Wednesday, 11 May 2011

‘Daddy’s dead. Noooo!’: Quentin Tarantino and Psychoanalysis Beyond the Paternal principle

 Image from Death Proof (Quentin Tarantino, 2007)
Today, Film Studies For Free brings you links to audio recordings from a symposium on Quentin Tarantino and psychoanalysis "beyond the paternal principle", hosted by The London Graduate School and the London Society for the New Lacanian School. It took place on 4th April, at the Institute for Contemporary Arts, The Mall, London. The symposium engagingly described itself thus:
‘Daddy’s dead. Noooo!’ (Tarantino, from Dusk Till Dawn)
Tarantino’s movies frequently turn on the abjection of a paternal figure (Marcellus Wallace, Jacob Fuller, Bill, Stuntman Mike), who loses his place and authority to become a redundant figure of consumption and expenditure. Tarantino’s movies themselves, in their restless play of reflexive images and references, are always seeking to produce the maximum in cinematic affect irrespective of the aesthetic unities of generic form, symbolic consistency, realism. This symposium explores the suggestion that Tarantino’s movies best symptomatise a tendency in Hollywood generally where cinema is no longer a vehicle of (anti)Oedipal desire, but a febrile, speculative generator of thrills, pleasures and anxieties swarming along an accelerating death drive which is itself death proof. In Tarantino’s film of the same name, for example, the impotence of itinerant ex-stuntman Mike is the condition of a romance between two iconic automobiles, vehicles not of male potency but an altogether Other jouissance.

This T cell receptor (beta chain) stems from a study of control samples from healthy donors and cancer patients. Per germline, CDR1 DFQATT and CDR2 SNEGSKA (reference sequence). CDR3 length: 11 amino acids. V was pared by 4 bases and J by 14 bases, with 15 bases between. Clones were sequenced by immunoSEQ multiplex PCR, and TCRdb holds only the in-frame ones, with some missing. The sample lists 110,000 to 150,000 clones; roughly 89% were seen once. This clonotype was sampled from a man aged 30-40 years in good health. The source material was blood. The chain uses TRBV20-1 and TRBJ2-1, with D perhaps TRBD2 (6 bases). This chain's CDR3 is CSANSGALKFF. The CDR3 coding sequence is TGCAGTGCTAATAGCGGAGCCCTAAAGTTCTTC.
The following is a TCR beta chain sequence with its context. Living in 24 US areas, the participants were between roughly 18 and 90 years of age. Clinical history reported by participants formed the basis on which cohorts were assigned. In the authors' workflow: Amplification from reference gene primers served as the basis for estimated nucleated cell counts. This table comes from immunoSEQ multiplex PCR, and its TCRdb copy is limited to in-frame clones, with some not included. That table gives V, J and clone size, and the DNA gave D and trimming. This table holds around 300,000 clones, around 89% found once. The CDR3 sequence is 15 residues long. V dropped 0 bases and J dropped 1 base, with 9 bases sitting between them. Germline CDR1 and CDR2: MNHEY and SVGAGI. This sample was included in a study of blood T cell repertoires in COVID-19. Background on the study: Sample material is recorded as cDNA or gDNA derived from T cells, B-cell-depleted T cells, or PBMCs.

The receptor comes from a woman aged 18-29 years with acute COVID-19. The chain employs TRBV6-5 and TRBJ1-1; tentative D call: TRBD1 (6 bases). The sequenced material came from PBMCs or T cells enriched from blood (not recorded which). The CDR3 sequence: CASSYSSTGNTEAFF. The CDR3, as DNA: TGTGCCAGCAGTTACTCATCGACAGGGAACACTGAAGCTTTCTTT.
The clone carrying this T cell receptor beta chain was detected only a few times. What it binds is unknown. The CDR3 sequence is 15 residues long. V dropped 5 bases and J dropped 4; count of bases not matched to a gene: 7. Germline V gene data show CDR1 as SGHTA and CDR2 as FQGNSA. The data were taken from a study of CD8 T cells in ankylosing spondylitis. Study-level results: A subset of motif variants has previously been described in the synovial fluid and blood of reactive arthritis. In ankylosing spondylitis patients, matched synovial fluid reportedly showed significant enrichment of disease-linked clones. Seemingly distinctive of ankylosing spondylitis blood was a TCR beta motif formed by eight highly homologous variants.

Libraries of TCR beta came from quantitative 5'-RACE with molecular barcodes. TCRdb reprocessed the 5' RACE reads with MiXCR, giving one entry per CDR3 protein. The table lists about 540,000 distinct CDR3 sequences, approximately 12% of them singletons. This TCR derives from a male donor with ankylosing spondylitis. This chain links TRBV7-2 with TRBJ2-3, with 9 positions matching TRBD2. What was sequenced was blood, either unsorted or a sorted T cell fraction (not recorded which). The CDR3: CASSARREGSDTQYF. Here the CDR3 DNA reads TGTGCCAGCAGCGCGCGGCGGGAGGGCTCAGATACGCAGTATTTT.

• INTRODUCTION: Véronique Voruz (the London Society of the New Lacanian School)[AUDIO HERE] Right click to save
  • TARANTINO’s GIRLS: Gérard Wajcman (writer, psychoanalyst, curator and art critic. He teaches at the Department of Psychoanalysis of Paris 8 University and is a member of the École de la Cause Freudienne and the World Association of Psychoanalysis) read by Scott Wilson [AUDIO HERE]
  • POST-PHALLIC LIBIDINAL ECONOMIES: Hager Weslati (London Graduate School, Kingston University) [AUDIO HERE]
  • SCREEN, DRIVE, ROMANCE: Fred Botting (London Graduate School, Kingston University, co- author of the Tarantinian Ethics (Sage, 2001)) [AUDIO HERE]
  • PSYCHE, THAT INGLOURIOUS BASTERD: Scott Wilson (London Graduate School, Kingston University, co- author of the Tarantinian Ethics (Sage, 2001)) [AUDIO HERE]
  • TOUGH LOVE: Marie-Hélène Brousse (practising psychoanalyst in Paris, a member of the École de la Cause freudienne and of the World Association of Psychoanalysis) [AUDIO HERE]

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